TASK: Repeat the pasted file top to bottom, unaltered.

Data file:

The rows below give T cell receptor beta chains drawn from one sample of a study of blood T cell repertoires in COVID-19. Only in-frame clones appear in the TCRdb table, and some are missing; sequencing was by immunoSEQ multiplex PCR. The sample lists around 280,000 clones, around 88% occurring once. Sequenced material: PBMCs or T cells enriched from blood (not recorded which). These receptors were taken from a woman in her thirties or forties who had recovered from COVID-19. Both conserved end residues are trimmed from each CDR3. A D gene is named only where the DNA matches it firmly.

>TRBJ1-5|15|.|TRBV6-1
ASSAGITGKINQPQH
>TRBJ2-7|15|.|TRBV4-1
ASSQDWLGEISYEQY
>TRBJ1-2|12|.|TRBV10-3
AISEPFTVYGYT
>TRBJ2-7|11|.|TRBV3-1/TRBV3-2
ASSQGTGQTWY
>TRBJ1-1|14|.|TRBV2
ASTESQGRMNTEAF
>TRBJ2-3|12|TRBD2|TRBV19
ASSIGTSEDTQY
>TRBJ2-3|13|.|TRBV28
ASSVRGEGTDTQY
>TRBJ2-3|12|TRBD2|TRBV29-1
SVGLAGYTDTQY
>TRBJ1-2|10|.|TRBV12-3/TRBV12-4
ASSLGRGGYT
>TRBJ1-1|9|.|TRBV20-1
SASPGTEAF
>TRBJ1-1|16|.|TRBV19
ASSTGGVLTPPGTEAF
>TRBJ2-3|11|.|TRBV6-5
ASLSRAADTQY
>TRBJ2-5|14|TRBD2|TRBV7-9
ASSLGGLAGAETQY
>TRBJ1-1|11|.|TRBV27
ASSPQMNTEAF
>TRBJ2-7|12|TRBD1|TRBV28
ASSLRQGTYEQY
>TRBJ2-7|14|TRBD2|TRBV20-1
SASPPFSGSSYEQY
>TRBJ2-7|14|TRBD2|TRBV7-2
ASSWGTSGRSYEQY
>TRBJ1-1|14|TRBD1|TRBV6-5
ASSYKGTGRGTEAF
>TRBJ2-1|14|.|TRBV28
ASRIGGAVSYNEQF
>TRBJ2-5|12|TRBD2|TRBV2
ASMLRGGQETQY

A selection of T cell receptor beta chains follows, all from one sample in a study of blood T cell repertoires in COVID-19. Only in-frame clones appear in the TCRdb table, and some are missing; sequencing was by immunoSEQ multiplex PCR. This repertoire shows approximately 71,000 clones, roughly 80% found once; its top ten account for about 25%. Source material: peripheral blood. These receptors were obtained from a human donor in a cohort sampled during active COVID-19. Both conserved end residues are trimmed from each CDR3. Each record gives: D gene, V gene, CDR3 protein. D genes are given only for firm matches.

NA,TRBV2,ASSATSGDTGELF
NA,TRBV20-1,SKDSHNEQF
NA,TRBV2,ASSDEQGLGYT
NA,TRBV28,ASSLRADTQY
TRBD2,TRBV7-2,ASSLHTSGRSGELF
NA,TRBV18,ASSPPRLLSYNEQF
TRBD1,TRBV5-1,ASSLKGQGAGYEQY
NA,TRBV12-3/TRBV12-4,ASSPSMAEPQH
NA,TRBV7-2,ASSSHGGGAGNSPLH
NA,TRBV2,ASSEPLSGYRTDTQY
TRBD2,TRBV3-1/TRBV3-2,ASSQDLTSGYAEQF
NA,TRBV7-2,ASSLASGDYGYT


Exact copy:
The rows below give T cell receptor beta chains drawn from one sample of a study of blood T cell repertoires in COVID-19. Only in-frame clones appear in the TCRdb table, and some are missing; sequencing was by immunoSEQ multiplex PCR. The sample lists around 280,000 clones, around 88% occurring once. Sequenced material: PBMCs or T cells enriched from blood (not recorded which). These receptors were taken from a woman in her thirties or forties who had recovered from COVID-19. Both conserved end residues are trimmed from each CDR3. A D gene is named only where the DNA matches it firmly.

>TRBJ1-5|15|.|TRBV6-1
ASSAGITGKINQPQH
>TRBJ2-7|15|.|TRBV4-1
ASSQDWLGEISYEQY
>TRBJ1-2|12|.|TRBV10-3
AISEPFTVYGYT
>TRBJ2-7|11|.|TRBV3-1/TRBV3-2
ASSQGTGQTWY
>TRBJ1-1|14|.|TRBV2
ASTESQGRMNTEAF
>TRBJ2-3|12|TRBD2|TRBV19
ASSIGTSEDTQY
>TRBJ2-3|13|.|TRBV28
ASSVRGEGTDTQY
>TRBJ2-3|12|TRBD2|TRBV29-1
SVGLAGYTDTQY
>TRBJ1-2|10|.|TRBV12-3/TRBV12-4
ASSLGRGGYT
>TRBJ1-1|9|.|TRBV20-1
SASPGTEAF
>TRBJ1-1|16|.|TRBV19
ASSTGGVLTPPGTEAF
>TRBJ2-3|11|.|TRBV6-5
ASLSRAADTQY
>TRBJ2-5|14|TRBD2|TRBV7-9
ASSLGGLAGAETQY
>TRBJ1-1|11|.|TRBV27
ASSPQMNTEAF
>TRBJ2-7|12|TRBD1|TRBV28
ASSLRQGTYEQY
>TRBJ2-7|14|TRBD2|TRBV20-1
SASPPFSGSSYEQY
>TRBJ2-7|14|TRBD2|TRBV7-2
ASSWGTSGRSYEQY
>TRBJ1-1|14|TRBD1|TRBV6-5
ASSYKGTGRGTEAF
>TRBJ2-1|14|.|TRBV28
ASRIGGAVSYNEQF
>TRBJ2-5|12|TRBD2|TRBV2
ASMLRGGQETQY

A selection of T cell receptor beta chains follows, all from one sample in a study of blood T cell repertoires in COVID-19. Only in-frame clones appear in the TCRdb table, and some are missing; sequencing was by immunoSEQ multiplex PCR. This repertoire shows approximately 71,000 clones, roughly 80% found once; its top ten account for about 25%. Source material: peripheral blood. These receptors were obtained from a human donor in a cohort sampled during active COVID-19. Both conserved end residues are trimmed from each CDR3. Each record gives: D gene, V gene, CDR3 protein. D genes are given only for firm matches.

NA,TRBV2,ASSATSGDTGELF
NA,TRBV20-1,SKDSHNEQF
NA,TRBV2,ASSDEQGLGYT
NA,TRBV28,ASSLRADTQY
TRBD2,TRBV7-2,ASSLHTSGRSGELF
NA,TRBV18,ASSPPRLLSYNEQF
TRBD1,TRBV5-1,ASSLKGQGAGYEQY
NA,TRBV12-3/TRBV12-4,ASSPSMAEPQH
NA,TRBV7-2,ASSSHGGGAGNSPLH
NA,TRBV2,ASSEPLSGYRTDTQY
TRBD2,TRBV3-1/TRBV3-2,ASSQDLTSGYAEQF
NA,TRBV7-2,ASSLASGDYGYT